Tulips & more tulips
I did treat myself to some T & M perennials as well this summer. Brunnera Alexander’s Great are said to grow far bigger than Jack Frost, so we will see in due course. Following the success of Digitals Illumination I’ve also bought new Ruby Slippers. But my most anticipated plant so far this spring is the Ricinus communis Impala. The four seedlings are romping away, their leaves and stems already deep red. I shall plant one in the raised bed out front with melianthus major, grasses & ferns for an architectural effect, and one in the island Prairie bed out back combined with (yet more) grasses, thalictrum, angelica & eupatorium. But my Piece de Resistance (or dramatic flop) will be planting up the kadhai (won in a prize draw at GROW London last year and an unwanted eyesore ever since) with ricinus as a centre piece surrounded by fiery red hot pokers and cannas, on the roof terrace. It will probably end up looking like a sacrificial altar – hope it doesn’t frighten the neighbours!
With all the talk about the collapse of our bee populations and the decline in the number and variety of our native butterflies, gardeners can do their bit by providing the flowers that can help to support butterflies, moths, bees and hoverflies as they journey around our gardens looking for a pollen and nectar fix.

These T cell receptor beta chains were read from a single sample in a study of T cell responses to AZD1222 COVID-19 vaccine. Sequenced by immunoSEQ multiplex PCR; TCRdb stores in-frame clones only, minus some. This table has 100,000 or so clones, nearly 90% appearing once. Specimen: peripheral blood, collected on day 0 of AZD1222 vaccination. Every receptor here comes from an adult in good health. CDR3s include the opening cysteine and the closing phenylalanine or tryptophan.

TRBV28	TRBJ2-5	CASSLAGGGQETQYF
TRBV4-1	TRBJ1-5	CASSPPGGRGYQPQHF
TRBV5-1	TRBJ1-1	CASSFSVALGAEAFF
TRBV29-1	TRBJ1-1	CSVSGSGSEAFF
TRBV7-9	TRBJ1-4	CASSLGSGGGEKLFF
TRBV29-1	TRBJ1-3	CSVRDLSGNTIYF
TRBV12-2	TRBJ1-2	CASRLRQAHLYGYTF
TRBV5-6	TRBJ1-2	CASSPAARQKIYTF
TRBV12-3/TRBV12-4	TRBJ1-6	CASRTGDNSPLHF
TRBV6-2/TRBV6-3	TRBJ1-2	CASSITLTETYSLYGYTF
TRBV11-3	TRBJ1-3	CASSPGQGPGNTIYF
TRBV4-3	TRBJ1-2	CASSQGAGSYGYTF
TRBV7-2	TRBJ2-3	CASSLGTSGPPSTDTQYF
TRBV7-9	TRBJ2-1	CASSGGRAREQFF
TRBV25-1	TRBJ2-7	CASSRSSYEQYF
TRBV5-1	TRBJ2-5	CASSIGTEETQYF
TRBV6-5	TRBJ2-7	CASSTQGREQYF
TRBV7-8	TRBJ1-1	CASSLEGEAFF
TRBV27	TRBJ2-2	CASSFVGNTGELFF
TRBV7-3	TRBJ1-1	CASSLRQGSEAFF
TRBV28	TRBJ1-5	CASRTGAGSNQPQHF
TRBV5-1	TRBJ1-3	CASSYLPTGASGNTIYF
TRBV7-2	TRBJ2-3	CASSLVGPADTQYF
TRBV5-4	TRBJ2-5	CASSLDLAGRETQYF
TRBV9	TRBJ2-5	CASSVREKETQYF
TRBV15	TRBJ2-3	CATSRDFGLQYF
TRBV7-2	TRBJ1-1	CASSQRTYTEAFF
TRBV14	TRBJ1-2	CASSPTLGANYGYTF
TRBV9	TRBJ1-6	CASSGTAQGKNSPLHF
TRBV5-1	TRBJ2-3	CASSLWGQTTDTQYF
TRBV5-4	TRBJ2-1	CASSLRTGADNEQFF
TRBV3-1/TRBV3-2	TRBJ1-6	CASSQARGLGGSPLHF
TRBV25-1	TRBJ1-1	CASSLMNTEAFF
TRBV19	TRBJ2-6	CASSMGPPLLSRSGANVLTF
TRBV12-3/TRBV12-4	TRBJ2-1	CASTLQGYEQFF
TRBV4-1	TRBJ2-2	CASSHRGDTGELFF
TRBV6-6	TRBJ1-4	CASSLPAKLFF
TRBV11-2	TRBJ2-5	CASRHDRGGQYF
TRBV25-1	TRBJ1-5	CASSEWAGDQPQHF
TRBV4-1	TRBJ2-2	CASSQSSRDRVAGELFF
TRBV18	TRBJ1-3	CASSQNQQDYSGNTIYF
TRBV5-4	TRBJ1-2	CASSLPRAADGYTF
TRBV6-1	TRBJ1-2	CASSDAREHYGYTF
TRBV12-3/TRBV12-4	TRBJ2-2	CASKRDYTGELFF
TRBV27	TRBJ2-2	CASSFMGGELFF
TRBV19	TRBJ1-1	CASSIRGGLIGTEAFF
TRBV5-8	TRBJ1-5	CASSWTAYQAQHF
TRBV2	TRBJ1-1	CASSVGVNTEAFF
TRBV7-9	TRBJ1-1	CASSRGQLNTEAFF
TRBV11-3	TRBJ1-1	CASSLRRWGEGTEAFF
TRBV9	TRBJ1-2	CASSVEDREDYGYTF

Some years ago, the RHS developed lists of plants called ‘Perfect for Pollinators.’ The two lists are for cultivated plants and wild plants across the seasons. Check out http://www.rhs.org.uk for more details and the lists.
Rudbeckia ‘All Sorts Mixed’ & Cosmos ‘Xanthos’
Over the last century, gardeners, growers and breeders have concentrated some of their efforts on developing and using double flowers to increase the effect of the display and this, alongside many other factors, has not helped us to support our pollinating insects because the pollen and nectar are hidden deep in the flowers, making them inaccessible to the insects.
The ‘Perfect for Pollinators’ lists contain, for the most part, wild species of plants whose flowers are simple, single and easily accessible. Comb through your latest Thompson & Morgan seed and plant catalogues and compare them with the ‘Perfect for Pollinators’ lists. It will not take you long to find some stunning plants for your garden that will not only give you a lot of pleasure, but will help to support some of our vital flying insects as well – everyone is a winner!